1. What does the Jackson county commissioner do?
If you look at the responsibilities, the list includes water supply issues, forest planning, air quality, emergency management, economic development and on and on. But the real impact of the County Commission is how it affects every family in the county. The County Commission has responsibility to see that the roads you drive to work and take the kids to the park are safe, to make sure the air you and your family breathe is clean and that every building in the county is built according to code so when your family goes in the building, they are not in danger. The Commission spends a $290 million budget and part of it is your property tax payments. Do we really know how that money is being spent? Your readers should be asking the Commissioners to be more accountable. As a Commissioner, I will be accountable.
2. Jim, can you give me an example of a change you would implement if elected in as the new Jackson County Commissioner?
It is tough to make immediate changes because I would be only 1 of 3 Commissioners, but one of the first things I would like to do is change the meeting time and place of Commission meetings from every Wednesday morning at 9:30 am in Medford to evening hours around the county. I would like to see much more participation from all the communities in Jackson County and we can’t do that by requiring people to come into Medford during working hours to speak to the County Commission. We need to have evening meetings in Eagle Point, in Rogue River, in Jacksonville and Central Point and other cities and to get communities involved in county discussions. The County Commission should be going to the people, not requiring the people to come to them.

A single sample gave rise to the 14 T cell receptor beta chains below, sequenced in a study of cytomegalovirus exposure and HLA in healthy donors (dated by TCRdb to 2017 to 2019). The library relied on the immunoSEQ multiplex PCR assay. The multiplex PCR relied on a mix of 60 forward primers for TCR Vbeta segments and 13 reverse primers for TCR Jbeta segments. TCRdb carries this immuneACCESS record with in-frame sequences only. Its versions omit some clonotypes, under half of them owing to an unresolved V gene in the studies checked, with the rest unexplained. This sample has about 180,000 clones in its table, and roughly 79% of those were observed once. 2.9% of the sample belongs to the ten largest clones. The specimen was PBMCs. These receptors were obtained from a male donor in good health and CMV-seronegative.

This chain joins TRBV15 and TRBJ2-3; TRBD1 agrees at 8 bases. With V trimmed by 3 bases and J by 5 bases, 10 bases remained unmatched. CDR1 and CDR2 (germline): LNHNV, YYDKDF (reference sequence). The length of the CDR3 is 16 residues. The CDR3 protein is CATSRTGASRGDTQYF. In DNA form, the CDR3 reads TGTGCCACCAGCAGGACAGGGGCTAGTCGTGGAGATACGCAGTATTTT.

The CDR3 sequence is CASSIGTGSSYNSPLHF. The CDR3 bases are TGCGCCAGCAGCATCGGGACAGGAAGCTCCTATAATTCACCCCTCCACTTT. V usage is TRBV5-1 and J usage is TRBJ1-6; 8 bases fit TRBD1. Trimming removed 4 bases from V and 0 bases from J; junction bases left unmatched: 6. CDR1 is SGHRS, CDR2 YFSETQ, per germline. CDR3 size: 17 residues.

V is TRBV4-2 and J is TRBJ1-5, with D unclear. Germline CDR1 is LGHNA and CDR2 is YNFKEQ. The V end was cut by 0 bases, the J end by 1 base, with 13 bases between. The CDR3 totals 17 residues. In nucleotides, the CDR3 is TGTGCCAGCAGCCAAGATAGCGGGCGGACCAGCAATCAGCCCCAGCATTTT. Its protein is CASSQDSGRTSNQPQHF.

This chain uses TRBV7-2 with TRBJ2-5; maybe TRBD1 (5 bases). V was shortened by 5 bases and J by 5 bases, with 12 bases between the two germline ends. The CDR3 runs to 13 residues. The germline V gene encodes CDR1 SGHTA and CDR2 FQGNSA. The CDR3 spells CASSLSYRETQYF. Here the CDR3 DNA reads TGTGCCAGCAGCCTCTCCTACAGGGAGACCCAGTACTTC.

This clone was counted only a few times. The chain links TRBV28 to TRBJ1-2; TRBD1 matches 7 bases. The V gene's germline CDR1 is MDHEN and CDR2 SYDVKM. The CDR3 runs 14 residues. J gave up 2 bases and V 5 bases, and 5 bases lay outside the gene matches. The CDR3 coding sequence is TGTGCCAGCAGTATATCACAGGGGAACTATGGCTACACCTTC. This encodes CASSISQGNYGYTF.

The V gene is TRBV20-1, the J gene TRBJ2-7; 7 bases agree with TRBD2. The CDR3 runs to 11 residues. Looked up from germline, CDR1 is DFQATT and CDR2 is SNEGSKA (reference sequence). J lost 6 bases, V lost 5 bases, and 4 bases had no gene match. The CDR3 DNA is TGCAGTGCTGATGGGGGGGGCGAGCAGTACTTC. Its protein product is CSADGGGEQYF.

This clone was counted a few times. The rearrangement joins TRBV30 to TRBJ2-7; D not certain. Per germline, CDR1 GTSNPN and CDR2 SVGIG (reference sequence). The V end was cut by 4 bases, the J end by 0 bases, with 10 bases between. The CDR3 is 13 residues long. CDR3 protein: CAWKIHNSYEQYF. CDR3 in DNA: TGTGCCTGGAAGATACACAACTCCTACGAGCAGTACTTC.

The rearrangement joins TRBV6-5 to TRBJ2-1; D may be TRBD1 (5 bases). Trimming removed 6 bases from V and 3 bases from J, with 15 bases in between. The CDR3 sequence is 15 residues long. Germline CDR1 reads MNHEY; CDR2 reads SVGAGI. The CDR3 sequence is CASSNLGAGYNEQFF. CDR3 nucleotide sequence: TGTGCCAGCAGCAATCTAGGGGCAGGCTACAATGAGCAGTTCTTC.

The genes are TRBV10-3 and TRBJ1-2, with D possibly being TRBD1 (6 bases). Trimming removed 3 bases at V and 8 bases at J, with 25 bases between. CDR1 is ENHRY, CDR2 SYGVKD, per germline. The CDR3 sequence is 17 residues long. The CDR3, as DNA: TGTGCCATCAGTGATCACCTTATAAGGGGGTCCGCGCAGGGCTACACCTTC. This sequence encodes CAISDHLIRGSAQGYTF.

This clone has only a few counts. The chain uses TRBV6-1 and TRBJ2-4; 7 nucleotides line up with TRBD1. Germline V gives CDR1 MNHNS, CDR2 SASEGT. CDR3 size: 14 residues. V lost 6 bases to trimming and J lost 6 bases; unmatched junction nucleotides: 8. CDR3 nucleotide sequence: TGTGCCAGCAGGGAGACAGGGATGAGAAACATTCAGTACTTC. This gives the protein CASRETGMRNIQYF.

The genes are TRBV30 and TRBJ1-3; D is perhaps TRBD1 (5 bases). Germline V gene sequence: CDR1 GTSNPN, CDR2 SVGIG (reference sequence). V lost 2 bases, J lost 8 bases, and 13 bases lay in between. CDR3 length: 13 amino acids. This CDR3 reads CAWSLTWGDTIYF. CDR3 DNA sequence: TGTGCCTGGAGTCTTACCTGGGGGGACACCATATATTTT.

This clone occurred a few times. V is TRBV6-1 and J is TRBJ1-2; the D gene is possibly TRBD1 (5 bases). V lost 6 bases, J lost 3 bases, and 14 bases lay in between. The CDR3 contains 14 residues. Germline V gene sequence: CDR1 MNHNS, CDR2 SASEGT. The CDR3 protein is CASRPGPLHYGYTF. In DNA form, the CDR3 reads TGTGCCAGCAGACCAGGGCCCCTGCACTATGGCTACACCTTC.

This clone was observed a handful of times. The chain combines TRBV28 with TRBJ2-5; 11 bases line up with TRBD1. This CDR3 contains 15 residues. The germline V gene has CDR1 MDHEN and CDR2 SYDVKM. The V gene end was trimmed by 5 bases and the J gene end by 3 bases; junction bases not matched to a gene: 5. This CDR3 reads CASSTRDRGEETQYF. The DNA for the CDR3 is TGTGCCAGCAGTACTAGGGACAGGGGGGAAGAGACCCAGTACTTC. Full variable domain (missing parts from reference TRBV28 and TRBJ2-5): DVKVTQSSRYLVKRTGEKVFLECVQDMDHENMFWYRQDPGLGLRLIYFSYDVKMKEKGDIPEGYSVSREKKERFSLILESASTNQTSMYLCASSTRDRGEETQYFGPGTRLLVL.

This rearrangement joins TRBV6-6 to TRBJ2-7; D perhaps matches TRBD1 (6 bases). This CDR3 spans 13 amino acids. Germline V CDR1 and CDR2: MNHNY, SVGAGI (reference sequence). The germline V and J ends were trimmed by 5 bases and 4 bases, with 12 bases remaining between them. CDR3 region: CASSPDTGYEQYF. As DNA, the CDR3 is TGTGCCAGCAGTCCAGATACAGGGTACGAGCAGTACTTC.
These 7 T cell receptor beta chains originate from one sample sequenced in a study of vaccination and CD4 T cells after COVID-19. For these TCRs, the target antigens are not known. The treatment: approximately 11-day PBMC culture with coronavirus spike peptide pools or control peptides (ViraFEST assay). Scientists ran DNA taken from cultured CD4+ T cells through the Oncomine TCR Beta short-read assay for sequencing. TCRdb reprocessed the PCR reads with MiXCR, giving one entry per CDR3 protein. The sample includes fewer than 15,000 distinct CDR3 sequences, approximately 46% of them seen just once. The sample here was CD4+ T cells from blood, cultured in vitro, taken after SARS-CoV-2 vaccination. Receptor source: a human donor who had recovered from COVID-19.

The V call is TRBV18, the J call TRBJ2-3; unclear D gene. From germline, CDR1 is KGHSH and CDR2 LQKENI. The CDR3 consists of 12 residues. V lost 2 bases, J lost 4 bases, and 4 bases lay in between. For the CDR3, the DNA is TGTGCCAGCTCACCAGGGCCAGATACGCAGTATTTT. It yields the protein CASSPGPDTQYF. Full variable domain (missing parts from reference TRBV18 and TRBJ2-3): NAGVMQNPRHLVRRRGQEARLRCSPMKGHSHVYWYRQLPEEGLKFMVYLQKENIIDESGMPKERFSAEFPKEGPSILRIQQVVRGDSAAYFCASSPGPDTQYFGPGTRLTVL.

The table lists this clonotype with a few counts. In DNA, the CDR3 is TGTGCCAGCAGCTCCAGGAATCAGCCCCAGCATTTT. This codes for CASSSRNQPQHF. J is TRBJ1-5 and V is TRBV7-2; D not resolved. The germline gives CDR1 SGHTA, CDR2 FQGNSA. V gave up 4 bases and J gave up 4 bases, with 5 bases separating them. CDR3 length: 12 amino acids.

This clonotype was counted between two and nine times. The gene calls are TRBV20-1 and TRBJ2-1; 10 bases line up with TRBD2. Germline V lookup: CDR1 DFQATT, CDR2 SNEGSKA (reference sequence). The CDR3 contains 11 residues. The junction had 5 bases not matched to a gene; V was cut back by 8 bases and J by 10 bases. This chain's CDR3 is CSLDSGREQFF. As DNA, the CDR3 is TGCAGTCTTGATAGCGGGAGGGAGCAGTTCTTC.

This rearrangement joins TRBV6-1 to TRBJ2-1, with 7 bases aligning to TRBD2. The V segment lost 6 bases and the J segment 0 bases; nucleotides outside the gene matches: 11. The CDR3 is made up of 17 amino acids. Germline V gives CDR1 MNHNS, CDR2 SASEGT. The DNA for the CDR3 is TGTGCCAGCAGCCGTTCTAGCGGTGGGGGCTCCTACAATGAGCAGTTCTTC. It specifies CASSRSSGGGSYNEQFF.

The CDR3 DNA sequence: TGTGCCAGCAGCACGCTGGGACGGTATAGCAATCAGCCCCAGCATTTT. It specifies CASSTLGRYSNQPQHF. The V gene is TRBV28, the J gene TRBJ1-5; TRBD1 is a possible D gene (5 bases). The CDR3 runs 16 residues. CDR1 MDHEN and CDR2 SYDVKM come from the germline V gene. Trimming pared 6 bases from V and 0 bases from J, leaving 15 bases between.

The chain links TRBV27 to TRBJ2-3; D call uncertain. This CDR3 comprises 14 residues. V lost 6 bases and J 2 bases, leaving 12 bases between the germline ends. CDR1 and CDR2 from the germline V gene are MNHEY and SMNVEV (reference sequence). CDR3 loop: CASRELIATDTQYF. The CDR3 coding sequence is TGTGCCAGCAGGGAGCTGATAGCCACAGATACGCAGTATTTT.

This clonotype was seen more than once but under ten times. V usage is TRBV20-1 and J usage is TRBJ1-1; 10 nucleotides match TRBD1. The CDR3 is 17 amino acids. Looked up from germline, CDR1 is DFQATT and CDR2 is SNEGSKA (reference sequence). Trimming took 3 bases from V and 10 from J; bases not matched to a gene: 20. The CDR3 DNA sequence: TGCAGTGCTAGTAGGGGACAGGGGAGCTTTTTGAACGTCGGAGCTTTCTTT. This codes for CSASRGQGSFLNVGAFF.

3. One of the most important issues I see facing the county is how to develop its economy so that people are making a livable wage. What are some ways to grow opportunity for this to occur both immediately and long range.
The first thing we have to do is develop and enhance our local workforce. While we try to attract new business and information technology businesses to the county we have to produce the technology trained workforce to supply the new business needs. We are building the infrastructure needed such as the airport expansion but we have to prepare the needed workforce as well and that means the county has to link with school districts and training programs. The changing economy also shows a need to look at our railroad resources to move people and goods. The county needs to be a major player in addressing alternative transportation and energy solutions, such as wind, solar and rail.
4. The County Commissioners recently voted themselves a 26% salary increase, then changed their minds. What is your view on this?
I have been walking door-to-door in the county because I think voters want to be able to meet and talk to local candidates before they vote for or against them. What I hear the most from voters is their anger at the County Commissions giving themselves a 26% salary increase while the county is seeing higher costs and rising unemployment. You just donâ€™t give yourself a raise when everyone else is suffering. Two Commissioners, including my opponent, said they would not take the increase â€œthis yearâ€. Which means, of course, the day after the election, if my opponent wins, he can change his mind and take the increase. There was no vote taken so he has not rejected the increase. This is political chicanery.
5. Give me one example in your past history of how you were able to join up as part of an existing organization and bring about a significant change?